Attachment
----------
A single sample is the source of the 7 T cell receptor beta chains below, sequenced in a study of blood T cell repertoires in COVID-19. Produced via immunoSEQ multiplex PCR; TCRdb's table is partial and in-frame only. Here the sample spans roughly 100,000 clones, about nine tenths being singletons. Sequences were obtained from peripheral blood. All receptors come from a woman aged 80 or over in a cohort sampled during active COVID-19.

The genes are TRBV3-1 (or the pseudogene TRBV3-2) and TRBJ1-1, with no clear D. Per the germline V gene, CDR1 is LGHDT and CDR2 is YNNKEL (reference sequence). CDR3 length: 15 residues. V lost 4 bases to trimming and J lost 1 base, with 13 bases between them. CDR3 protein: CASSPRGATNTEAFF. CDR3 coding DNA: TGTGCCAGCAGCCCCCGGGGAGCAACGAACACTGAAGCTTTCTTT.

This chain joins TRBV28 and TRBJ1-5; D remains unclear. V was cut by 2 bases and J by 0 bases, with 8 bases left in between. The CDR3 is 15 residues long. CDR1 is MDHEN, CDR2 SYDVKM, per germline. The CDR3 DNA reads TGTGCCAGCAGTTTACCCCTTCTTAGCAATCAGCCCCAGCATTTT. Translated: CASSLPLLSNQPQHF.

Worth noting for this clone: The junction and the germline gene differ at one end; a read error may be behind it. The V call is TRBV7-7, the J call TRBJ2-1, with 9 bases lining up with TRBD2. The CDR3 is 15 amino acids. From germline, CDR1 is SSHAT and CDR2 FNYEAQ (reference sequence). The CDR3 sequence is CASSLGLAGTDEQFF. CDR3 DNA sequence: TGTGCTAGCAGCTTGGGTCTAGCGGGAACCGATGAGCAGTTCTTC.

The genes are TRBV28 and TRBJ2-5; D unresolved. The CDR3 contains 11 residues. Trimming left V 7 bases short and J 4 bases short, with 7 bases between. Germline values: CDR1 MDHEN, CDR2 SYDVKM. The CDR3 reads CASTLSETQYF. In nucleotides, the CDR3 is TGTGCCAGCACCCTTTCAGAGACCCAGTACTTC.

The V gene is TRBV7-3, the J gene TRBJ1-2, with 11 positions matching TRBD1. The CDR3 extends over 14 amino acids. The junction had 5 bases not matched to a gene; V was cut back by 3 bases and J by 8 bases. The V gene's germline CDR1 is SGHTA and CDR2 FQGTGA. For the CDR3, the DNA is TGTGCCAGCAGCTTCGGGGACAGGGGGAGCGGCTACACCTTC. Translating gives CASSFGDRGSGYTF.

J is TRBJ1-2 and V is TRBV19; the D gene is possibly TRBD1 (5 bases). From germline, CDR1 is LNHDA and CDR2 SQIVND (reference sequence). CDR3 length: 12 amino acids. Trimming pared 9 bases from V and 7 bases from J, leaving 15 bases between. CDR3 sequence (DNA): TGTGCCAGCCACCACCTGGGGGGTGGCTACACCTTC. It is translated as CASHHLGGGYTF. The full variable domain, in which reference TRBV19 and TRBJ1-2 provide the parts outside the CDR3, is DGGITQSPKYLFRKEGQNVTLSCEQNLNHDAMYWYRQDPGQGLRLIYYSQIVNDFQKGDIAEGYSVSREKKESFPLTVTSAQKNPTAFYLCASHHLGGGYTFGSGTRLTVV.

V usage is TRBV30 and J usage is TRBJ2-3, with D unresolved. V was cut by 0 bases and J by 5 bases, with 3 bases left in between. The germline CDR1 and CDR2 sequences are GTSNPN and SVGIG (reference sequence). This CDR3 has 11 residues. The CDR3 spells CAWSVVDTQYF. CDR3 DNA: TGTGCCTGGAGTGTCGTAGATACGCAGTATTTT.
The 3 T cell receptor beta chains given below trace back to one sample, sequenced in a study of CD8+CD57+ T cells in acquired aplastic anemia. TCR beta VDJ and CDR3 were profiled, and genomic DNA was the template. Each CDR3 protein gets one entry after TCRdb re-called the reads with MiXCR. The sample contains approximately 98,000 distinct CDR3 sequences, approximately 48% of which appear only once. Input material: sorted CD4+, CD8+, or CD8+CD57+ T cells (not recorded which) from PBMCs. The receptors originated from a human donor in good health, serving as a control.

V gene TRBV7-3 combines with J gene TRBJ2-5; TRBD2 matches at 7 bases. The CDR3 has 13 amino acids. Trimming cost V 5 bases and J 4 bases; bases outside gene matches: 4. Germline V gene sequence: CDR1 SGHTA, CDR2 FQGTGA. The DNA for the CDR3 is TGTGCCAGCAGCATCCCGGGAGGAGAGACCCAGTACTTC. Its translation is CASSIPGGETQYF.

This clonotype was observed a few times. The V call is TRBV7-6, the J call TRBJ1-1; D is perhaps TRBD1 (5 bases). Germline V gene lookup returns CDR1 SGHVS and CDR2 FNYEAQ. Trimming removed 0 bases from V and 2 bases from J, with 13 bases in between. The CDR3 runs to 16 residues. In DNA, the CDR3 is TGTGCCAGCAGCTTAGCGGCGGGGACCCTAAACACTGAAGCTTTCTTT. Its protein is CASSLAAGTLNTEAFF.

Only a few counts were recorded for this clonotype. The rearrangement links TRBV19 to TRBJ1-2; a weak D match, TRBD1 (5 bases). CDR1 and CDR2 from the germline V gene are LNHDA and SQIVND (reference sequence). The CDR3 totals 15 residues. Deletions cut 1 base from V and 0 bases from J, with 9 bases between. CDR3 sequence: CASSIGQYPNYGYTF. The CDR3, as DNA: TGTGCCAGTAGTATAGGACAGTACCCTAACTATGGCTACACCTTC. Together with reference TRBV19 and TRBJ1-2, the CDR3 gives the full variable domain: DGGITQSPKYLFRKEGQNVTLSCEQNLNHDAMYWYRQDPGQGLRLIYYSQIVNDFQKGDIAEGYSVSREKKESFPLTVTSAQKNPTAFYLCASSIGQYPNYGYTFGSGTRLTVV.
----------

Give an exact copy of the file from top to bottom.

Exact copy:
A single sample is the source of the 7 T cell receptor beta chains below, sequenced in a study of blood T cell repertoires in COVID-19. Produced via immunoSEQ multiplex PCR; TCRdb's table is partial and in-frame only. Here the sample spans roughly 100,000 clones, about nine tenths being singletons. Sequences were obtained from peripheral blood. All receptors come from a woman aged 80 or over in a cohort sampled during active COVID-19.

The genes are TRBV3-1 (or the pseudogene TRBV3-2) and TRBJ1-1, with no clear D. Per the germline V gene, CDR1 is LGHDT and CDR2 is YNNKEL (reference sequence). CDR3 length: 15 residues. V lost 4 bases to trimming and J lost 1 base, with 13 bases between them. CDR3 protein: CASSPRGATNTEAFF. CDR3 coding DNA: TGTGCCAGCAGCCCCCGGGGAGCAACGAACACTGAAGCTTTCTTT.

This chain joins TRBV28 and TRBJ1-5; D remains unclear. V was cut by 2 bases and J by 0 bases, with 8 bases left in between. The CDR3 is 15 residues long. CDR1 is MDHEN, CDR2 SYDVKM, per germline. The CDR3 DNA reads TGTGCCAGCAGTTTACCCCTTCTTAGCAATCAGCCCCAGCATTTT. Translated: CASSLPLLSNQPQHF.

Worth noting for this clone: The junction and the germline gene differ at one end; a read error may be behind it. The V call is TRBV7-7, the J call TRBJ2-1, with 9 bases lining up with TRBD2. The CDR3 is 15 amino acids. From germline, CDR1 is SSHAT and CDR2 FNYEAQ (reference sequence). The CDR3 sequence is CASSLGLAGTDEQFF. CDR3 DNA sequence: TGTGCTAGCAGCTTGGGTCTAGCGGGAACCGATGAGCAGTTCTTC.

The genes are TRBV28 and TRBJ2-5; D unresolved. The CDR3 contains 11 residues. Trimming left V 7 bases short and J 4 bases short, with 7 bases between. Germline values: CDR1 MDHEN, CDR2 SYDVKM. The CDR3 reads CASTLSETQYF. In nucleotides, the CDR3 is TGTGCCAGCACCCTTTCAGAGACCCAGTACTTC.

The V gene is TRBV7-3, the J gene TRBJ1-2, with 11 positions matching TRBD1. The CDR3 extends over 14 amino acids. The junction had 5 bases not matched to a gene; V was cut back by 3 bases and J by 8 bases. The V gene's germline CDR1 is SGHTA and CDR2 FQGTGA. For the CDR3, the DNA is TGTGCCAGCAGCTTCGGGGACAGGGGGAGCGGCTACACCTTC. Translating gives CASSFGDRGSGYTF.

J is TRBJ1-2 and V is TRBV19; the D gene is possibly TRBD1 (5 bases). From germline, CDR1 is LNHDA and CDR2 SQIVND (reference sequence). CDR3 length: 12 amino acids. Trimming pared 9 bases from V and 7 bases from J, leaving 15 bases between. CDR3 sequence (DNA): TGTGCCAGCCACCACCTGGGGGGTGGCTACACCTTC. It is translated as CASHHLGGGYTF. The full variable domain, in which reference TRBV19 and TRBJ1-2 provide the parts outside the CDR3, is DGGITQSPKYLFRKEGQNVTLSCEQNLNHDAMYWYRQDPGQGLRLIYYSQIVNDFQKGDIAEGYSVSREKKESFPLTVTSAQKNPTAFYLCASHHLGGGYTFGSGTRLTVV.

V usage is TRBV30 and J usage is TRBJ2-3, with D unresolved. V was cut by 0 bases and J by 5 bases, with 3 bases left in between. The germline CDR1 and CDR2 sequences are GTSNPN and SVGIG (reference sequence). This CDR3 has 11 residues. The CDR3 spells CAWSVVDTQYF. CDR3 DNA: TGTGCCTGGAGTGTCGTAGATACGCAGTATTTT.
The 3 T cell receptor beta chains given below trace back to one sample, sequenced in a study of CD8+CD57+ T cells in acquired aplastic anemia. TCR beta VDJ and CDR3 were profiled, and genomic DNA was the template. Each CDR3 protein gets one entry after TCRdb re-called the reads with MiXCR. The sample contains approximately 98,000 distinct CDR3 sequences, approximately 48% of which appear only once. Input material: sorted CD4+, CD8+, or CD8+CD57+ T cells (not recorded which) from PBMCs. The receptors originated from a human donor in good health, serving as a control.

V gene TRBV7-3 combines with J gene TRBJ2-5; TRBD2 matches at 7 bases. The CDR3 has 13 amino acids. Trimming cost V 5 bases and J 4 bases; bases outside gene matches: 4. Germline V gene sequence: CDR1 SGHTA, CDR2 FQGTGA. The DNA for the CDR3 is TGTGCCAGCAGCATCCCGGGAGGAGAGACCCAGTACTTC. Its translation is CASSIPGGETQYF.

This clonotype was observed a few times. The V call is TRBV7-6, the J call TRBJ1-1; D is perhaps TRBD1 (5 bases). Germline V gene lookup returns CDR1 SGHVS and CDR2 FNYEAQ. Trimming removed 0 bases from V and 2 bases from J, with 13 bases in between. The CDR3 runs to 16 residues. In DNA, the CDR3 is TGTGCCAGCAGCTTAGCGGCGGGGACCCTAAACACTGAAGCTTTCTTT. Its protein is CASSLAAGTLNTEAFF.

Only a few counts were recorded for this clonotype. The rearrangement links TRBV19 to TRBJ1-2; a weak D match, TRBD1 (5 bases). CDR1 and CDR2 from the germline V gene are LNHDA and SQIVND (reference sequence). The CDR3 totals 15 residues. Deletions cut 1 base from V and 0 bases from J, with 9 bases between. CDR3 sequence: CASSIGQYPNYGYTF. The CDR3, as DNA: TGTGCCAGTAGTATAGGACAGTACCCTAACTATGGCTACACCTTC. Together with reference TRBV19 and TRBJ1-2, the CDR3 gives the full variable domain: DGGITQSPKYLFRKEGQNVTLSCEQNLNHDAMYWYRQDPGQGLRLIYYSQIVNDFQKGDIAEGYSVSREKKESFPLTVTSAQKNPTAFYLCASSIGQYPNYGYTFGSGTRLTVV.